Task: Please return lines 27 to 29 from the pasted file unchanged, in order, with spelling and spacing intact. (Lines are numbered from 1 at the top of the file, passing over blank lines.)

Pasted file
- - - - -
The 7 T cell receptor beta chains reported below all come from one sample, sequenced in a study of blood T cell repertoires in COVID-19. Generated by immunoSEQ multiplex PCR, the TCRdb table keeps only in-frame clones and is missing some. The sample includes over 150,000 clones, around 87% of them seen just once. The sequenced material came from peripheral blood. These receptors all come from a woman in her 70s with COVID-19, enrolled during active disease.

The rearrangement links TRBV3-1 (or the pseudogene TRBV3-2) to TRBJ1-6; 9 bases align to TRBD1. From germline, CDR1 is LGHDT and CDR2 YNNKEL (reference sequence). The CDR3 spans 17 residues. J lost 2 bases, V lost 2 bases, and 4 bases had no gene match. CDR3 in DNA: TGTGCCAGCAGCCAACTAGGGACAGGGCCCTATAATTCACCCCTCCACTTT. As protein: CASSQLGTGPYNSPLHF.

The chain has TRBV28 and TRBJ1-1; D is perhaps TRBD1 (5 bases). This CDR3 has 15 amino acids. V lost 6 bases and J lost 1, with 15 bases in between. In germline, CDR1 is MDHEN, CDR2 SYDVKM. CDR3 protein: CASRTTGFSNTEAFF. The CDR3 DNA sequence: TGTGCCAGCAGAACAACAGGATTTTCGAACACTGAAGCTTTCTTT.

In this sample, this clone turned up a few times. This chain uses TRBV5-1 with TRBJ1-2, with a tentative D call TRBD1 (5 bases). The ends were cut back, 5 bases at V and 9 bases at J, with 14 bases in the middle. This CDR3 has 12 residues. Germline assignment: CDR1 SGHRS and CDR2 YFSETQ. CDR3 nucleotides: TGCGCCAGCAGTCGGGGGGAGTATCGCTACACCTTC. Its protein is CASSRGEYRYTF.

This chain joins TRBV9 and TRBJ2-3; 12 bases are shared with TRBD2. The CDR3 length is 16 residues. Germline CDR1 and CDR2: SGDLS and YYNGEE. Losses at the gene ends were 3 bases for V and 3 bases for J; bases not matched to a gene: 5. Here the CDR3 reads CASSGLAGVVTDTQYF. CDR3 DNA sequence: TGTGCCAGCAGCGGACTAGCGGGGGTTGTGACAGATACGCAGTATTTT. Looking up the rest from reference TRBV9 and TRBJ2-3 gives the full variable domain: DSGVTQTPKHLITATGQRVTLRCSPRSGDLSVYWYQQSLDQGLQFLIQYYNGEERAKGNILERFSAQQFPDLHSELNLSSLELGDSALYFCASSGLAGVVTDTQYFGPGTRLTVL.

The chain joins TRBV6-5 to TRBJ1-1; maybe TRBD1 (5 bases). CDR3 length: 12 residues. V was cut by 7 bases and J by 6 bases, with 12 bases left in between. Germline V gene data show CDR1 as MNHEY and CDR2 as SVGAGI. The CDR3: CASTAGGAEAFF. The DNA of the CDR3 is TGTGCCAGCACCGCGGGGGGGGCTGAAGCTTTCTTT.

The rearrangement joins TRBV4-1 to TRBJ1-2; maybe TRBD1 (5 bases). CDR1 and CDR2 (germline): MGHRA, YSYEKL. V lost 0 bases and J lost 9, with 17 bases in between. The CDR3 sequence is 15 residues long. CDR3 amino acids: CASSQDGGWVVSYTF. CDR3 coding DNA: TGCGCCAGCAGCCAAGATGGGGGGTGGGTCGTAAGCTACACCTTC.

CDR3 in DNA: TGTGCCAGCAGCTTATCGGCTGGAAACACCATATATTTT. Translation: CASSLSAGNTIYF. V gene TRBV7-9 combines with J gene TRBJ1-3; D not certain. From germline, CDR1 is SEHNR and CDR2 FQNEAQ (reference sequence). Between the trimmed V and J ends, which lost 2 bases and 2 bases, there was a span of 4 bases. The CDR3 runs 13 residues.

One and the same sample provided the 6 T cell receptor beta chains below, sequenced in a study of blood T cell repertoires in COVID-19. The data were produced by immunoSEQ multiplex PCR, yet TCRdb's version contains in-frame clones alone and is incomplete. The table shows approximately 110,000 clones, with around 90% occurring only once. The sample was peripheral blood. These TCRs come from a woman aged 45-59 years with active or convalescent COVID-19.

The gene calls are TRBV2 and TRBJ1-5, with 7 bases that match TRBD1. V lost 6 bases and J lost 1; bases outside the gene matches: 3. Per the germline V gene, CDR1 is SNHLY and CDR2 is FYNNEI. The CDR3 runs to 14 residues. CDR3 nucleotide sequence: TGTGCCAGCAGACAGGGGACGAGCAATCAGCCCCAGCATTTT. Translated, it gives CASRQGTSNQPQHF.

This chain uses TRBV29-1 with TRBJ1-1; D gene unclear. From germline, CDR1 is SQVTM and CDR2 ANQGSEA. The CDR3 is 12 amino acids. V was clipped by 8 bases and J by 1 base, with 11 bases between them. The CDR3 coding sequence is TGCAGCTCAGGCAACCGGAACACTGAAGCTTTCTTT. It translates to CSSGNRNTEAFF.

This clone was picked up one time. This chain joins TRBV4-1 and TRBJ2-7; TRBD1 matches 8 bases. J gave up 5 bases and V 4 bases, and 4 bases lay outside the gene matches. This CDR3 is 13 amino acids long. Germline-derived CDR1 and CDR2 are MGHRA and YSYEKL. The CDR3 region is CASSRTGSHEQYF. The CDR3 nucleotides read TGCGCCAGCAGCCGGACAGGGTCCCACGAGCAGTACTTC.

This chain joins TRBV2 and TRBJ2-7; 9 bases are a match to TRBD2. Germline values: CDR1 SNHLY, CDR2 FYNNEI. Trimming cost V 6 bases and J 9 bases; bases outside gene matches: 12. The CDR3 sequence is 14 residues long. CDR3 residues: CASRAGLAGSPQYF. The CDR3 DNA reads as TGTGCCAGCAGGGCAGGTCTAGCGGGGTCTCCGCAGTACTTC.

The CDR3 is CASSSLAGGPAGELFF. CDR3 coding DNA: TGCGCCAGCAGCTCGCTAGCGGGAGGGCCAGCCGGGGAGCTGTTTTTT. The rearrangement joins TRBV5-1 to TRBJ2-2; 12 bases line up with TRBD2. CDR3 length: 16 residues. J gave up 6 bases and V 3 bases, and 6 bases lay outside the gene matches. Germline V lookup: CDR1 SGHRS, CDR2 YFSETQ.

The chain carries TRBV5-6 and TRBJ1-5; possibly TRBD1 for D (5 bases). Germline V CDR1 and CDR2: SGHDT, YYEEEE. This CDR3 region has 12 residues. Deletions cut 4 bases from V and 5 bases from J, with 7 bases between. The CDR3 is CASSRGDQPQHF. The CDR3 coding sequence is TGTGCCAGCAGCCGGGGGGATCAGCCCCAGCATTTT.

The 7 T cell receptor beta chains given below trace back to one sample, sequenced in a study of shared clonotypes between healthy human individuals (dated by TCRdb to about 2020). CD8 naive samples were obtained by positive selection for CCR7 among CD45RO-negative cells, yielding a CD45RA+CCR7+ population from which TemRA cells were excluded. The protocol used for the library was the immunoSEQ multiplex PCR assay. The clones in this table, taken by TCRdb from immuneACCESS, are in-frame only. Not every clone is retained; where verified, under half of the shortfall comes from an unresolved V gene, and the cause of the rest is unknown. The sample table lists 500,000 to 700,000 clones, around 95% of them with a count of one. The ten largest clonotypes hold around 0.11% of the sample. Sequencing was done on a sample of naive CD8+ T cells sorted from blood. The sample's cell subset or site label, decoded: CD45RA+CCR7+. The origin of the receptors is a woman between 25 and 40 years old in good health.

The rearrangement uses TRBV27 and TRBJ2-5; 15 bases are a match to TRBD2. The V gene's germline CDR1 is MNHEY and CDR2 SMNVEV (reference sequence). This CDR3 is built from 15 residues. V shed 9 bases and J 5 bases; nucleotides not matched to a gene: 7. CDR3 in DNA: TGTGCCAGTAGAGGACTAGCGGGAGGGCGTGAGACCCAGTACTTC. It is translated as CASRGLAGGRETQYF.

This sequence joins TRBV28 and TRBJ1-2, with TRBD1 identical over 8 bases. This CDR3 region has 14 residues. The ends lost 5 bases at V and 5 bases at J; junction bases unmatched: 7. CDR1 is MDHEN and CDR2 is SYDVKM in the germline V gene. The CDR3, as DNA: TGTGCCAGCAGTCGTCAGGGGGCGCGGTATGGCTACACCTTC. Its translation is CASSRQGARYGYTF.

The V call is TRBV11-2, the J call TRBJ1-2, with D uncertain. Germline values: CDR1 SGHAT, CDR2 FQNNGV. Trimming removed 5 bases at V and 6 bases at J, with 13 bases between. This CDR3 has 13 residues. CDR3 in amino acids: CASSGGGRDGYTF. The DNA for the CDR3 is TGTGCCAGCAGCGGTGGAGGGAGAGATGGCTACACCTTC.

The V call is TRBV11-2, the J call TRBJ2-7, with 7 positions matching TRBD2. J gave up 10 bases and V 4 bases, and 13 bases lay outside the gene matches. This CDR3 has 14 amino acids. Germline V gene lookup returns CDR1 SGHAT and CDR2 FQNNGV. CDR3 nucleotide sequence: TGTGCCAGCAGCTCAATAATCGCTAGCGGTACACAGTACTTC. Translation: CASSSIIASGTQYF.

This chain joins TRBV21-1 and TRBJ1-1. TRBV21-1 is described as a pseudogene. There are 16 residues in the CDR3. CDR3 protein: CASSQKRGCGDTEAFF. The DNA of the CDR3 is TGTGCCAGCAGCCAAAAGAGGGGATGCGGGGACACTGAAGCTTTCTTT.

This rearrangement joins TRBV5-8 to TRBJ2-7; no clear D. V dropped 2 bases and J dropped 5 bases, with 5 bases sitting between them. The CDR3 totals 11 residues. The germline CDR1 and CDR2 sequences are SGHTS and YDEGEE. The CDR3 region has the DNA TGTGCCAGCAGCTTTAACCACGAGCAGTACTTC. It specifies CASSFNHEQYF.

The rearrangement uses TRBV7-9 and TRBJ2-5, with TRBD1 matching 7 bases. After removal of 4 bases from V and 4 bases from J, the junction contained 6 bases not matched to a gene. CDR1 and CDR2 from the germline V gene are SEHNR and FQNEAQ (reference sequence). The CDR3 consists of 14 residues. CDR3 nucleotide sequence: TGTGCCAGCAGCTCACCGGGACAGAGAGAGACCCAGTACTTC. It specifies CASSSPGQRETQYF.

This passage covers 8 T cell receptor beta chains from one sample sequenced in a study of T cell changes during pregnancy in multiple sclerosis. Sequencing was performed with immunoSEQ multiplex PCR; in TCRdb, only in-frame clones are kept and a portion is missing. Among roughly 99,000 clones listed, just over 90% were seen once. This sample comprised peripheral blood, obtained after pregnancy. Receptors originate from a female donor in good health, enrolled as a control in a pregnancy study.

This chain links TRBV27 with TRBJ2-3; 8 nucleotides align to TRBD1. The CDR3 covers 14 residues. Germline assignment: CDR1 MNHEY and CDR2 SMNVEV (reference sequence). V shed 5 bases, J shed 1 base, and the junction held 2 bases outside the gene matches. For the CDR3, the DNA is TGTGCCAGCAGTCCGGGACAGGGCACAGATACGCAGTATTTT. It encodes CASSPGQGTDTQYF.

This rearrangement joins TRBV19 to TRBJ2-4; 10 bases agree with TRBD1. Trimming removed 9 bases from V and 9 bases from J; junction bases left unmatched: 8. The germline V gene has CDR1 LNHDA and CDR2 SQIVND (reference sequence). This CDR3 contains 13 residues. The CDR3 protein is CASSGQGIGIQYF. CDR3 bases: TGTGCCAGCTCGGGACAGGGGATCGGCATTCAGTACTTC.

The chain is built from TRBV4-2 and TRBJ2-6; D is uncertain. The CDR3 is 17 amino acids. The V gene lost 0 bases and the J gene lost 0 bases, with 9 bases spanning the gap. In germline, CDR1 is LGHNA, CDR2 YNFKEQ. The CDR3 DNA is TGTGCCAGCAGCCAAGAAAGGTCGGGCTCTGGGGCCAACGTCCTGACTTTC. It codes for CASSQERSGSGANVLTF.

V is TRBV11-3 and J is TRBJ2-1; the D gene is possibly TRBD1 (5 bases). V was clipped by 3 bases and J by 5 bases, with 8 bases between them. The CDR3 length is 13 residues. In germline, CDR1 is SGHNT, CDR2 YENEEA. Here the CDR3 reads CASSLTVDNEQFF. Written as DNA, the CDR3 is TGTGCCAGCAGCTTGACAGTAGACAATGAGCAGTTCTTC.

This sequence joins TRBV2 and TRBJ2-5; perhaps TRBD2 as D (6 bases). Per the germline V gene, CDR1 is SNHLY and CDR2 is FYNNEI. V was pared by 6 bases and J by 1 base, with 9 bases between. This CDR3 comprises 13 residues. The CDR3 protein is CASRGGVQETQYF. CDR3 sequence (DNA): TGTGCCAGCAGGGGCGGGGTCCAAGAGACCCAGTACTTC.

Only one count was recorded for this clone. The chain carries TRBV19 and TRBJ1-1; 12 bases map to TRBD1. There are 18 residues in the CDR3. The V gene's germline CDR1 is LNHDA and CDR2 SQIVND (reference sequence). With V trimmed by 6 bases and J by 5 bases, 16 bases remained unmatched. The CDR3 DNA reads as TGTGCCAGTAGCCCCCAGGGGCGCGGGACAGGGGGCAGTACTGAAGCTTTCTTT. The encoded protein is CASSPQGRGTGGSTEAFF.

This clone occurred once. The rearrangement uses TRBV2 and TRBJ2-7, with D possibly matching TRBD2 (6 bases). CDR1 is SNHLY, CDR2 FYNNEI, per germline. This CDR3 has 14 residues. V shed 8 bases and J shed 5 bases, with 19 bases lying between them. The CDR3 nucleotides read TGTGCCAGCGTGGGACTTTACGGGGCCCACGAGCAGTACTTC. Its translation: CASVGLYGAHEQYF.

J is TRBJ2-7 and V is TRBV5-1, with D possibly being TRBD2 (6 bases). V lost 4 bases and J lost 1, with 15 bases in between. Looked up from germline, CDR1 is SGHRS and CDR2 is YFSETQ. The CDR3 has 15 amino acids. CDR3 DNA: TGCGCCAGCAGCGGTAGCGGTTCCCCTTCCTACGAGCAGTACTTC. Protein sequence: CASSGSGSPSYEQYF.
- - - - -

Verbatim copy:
The chain is built from TRBV4-2 and TRBJ2-6; D is uncertain. The CDR3 is 17 amino acids. The V gene lost 0 bases and the J gene lost 0 bases, with 9 bases spanning the gap. In germline, CDR1 is LGHNA, CDR2 YNFKEQ. The CDR3 DNA is TGTGCCAGCAGCCAAGAAAGGTCGGGCTCTGGGGCCAACGTCCTGACTTTC. It codes for CASSQERSGSGANVLTF.

V is TRBV11-3 and J is TRBJ2-1; the D gene is possibly TRBD1 (5 bases). V was clipped by 3 bases and J by 5 bases, with 8 bases between them. The CDR3 length is 13 residues. In germline, CDR1 is SGHNT, CDR2 YENEEA. Here the CDR3 reads CASSLTVDNEQFF. Written as DNA, the CDR3 is TGTGCCAGCAGCTTGACAGTAGACAATGAGCAGTTCTTC.

This sequence joins TRBV2 and TRBJ2-5; perhaps TRBD2 as D (6 bases). Per the germline V gene, CDR1 is SNHLY and CDR2 is FYNNEI. V was pared by 6 bases and J by 1 base, with 9 bases between. This CDR3 comprises 13 residues. The CDR3 protein is CASRGGVQETQYF. CDR3 sequence (DNA): TGTGCCAGCAGGGGCGGGGTCCAAGAGACCCAGTACTTC.